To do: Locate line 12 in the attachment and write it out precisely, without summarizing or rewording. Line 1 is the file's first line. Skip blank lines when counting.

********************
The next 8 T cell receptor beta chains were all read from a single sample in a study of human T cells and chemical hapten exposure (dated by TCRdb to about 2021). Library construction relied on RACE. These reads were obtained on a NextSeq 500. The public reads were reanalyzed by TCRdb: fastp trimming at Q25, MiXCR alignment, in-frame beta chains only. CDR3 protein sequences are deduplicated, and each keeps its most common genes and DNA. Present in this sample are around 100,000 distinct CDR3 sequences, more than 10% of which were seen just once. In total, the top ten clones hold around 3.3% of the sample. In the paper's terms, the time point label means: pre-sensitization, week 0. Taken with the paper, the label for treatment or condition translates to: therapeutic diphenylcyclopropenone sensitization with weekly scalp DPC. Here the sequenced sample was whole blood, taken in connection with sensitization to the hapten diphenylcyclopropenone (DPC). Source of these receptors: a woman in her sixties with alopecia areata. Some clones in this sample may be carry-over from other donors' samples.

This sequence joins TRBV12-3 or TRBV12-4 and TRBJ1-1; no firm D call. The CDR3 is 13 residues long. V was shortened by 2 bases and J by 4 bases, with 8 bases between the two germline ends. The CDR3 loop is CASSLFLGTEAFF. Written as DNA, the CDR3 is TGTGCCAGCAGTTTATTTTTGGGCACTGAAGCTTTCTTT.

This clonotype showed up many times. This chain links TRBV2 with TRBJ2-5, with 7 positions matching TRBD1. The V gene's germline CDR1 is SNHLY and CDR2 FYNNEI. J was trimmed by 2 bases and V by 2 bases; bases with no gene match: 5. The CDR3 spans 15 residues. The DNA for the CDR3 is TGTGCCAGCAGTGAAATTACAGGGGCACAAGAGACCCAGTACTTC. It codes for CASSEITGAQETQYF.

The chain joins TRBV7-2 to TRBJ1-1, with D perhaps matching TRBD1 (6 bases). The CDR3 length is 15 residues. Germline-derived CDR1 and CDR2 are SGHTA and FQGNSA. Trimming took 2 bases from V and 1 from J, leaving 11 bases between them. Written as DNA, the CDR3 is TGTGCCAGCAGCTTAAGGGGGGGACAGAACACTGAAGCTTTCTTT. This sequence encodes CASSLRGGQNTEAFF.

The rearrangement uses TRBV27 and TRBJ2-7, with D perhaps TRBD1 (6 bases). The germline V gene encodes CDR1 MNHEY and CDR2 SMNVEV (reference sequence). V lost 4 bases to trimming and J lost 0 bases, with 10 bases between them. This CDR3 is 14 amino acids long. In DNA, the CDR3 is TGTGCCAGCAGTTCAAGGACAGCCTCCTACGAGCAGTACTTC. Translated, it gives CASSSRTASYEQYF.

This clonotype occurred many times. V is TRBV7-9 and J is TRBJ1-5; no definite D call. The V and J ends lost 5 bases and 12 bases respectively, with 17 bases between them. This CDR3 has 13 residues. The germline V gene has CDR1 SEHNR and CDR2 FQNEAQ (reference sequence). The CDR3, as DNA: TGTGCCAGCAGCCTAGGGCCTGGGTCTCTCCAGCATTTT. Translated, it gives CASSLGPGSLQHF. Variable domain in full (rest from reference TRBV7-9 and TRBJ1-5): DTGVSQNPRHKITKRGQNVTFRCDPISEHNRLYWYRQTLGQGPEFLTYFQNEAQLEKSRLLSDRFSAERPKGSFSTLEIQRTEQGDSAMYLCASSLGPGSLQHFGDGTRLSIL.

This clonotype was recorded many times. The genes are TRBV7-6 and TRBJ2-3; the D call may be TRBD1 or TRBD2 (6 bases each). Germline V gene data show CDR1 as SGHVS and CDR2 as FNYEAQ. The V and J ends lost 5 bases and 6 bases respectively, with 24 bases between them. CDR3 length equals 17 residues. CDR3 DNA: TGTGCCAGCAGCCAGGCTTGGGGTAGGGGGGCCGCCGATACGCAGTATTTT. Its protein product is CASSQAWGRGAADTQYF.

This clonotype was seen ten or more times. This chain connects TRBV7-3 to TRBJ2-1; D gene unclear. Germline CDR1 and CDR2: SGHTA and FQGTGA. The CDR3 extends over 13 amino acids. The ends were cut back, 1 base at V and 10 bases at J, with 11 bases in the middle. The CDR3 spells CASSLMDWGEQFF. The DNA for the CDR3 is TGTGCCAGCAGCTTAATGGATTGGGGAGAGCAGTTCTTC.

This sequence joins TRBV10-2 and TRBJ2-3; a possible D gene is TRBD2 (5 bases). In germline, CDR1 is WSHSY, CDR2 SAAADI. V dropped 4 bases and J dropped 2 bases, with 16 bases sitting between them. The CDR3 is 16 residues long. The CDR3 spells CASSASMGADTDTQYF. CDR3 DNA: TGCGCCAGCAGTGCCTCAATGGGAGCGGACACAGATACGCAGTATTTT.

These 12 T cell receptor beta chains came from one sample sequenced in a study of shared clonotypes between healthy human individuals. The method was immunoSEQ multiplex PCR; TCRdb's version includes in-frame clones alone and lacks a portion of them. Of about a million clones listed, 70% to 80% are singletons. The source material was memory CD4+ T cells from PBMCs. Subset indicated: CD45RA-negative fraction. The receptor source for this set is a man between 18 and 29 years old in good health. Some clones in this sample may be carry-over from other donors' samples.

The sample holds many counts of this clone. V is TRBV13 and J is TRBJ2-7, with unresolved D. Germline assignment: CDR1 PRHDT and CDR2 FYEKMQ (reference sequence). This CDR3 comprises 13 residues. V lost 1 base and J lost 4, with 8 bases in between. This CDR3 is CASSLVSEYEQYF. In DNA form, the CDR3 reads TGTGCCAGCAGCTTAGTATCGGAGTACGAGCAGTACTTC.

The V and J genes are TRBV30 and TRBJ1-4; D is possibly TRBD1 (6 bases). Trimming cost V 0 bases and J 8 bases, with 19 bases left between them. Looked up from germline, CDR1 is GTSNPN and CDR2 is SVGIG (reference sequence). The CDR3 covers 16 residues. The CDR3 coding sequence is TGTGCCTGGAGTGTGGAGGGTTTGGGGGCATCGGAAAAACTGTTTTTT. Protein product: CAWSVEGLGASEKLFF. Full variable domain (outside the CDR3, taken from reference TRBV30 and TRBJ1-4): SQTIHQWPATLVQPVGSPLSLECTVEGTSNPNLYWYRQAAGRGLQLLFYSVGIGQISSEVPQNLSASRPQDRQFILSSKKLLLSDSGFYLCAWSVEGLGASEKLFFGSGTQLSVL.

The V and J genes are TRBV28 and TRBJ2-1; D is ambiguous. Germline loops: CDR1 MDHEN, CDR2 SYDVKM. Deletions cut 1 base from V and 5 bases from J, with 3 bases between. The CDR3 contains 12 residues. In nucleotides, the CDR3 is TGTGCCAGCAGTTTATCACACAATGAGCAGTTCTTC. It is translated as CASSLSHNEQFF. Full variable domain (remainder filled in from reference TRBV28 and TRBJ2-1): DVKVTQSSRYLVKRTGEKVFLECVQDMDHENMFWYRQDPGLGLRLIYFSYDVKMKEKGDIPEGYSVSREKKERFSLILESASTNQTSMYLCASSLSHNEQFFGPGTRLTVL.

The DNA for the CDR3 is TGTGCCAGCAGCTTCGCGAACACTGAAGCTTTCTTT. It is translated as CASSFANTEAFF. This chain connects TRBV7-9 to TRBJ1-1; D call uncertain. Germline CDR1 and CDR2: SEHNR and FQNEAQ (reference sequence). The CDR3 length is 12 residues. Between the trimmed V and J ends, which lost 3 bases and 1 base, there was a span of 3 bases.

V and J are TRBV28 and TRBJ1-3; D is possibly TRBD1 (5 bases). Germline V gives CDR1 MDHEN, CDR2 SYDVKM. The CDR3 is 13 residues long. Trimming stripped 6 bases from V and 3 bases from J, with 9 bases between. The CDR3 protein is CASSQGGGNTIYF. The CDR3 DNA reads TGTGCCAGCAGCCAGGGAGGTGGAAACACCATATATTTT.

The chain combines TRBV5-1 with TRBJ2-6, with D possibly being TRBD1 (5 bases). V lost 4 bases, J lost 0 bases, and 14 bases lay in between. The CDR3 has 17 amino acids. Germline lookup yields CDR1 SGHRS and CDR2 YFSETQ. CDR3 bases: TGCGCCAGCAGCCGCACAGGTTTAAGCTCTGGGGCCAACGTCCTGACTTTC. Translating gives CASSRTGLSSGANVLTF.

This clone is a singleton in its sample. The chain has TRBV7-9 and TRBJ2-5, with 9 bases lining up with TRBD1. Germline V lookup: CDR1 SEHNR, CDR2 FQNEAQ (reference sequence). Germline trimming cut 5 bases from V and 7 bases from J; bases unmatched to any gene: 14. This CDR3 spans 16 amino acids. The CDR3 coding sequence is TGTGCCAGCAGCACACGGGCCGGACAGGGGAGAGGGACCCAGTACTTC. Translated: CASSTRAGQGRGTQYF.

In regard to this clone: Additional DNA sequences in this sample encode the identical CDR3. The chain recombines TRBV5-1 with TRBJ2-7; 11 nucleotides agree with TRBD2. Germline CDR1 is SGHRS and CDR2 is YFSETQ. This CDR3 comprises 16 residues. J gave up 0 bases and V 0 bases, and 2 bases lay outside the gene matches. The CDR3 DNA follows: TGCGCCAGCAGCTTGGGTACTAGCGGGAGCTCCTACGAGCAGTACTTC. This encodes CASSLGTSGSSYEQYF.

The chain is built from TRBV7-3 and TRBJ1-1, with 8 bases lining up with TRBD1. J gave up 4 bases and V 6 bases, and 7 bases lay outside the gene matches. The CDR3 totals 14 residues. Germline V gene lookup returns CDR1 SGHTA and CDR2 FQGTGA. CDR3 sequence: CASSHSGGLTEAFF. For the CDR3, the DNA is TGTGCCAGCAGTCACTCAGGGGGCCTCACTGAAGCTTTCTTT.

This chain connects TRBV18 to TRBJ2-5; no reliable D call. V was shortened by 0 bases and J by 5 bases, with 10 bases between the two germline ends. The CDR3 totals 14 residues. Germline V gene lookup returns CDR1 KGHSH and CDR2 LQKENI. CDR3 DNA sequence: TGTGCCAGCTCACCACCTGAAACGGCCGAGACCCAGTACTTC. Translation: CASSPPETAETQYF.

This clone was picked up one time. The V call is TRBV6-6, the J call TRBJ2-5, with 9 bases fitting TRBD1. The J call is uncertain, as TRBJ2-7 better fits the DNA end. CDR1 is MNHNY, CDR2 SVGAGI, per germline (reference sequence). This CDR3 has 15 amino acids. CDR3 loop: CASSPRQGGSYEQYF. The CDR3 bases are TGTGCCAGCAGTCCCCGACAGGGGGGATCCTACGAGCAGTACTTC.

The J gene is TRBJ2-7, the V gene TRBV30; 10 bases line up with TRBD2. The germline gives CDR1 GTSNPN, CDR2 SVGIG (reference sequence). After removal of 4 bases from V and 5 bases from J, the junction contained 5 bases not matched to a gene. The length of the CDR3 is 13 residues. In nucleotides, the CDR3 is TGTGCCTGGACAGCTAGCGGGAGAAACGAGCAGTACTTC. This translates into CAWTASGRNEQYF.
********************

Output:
The V and J genes are TRBV30 and TRBJ1-4; D is possibly TRBD1 (6 bases). Trimming cost V 0 bases and J 8 bases, with 19 bases left between them. Looked up from germline, CDR1 is GTSNPN and CDR2 is SVGIG (reference sequence). The CDR3 covers 16 residues. The CDR3 coding sequence is TGTGCCTGGAGTGTGGAGGGTTTGGGGGCATCGGAAAAACTGTTTTTT. Protein product: CAWSVEGLGASEKLFF. Full variable domain (outside the CDR3, taken from reference TRBV30 and TRBJ1-4): SQTIHQWPATLVQPVGSPLSLECTVEGTSNPNLYWYRQAAGRGLQLLFYSVGIGQISSEVPQNLSASRPQDRQFILSSKKLLLSDSGFYLCAWSVEGLGASEKLFFGSGTQLSVL.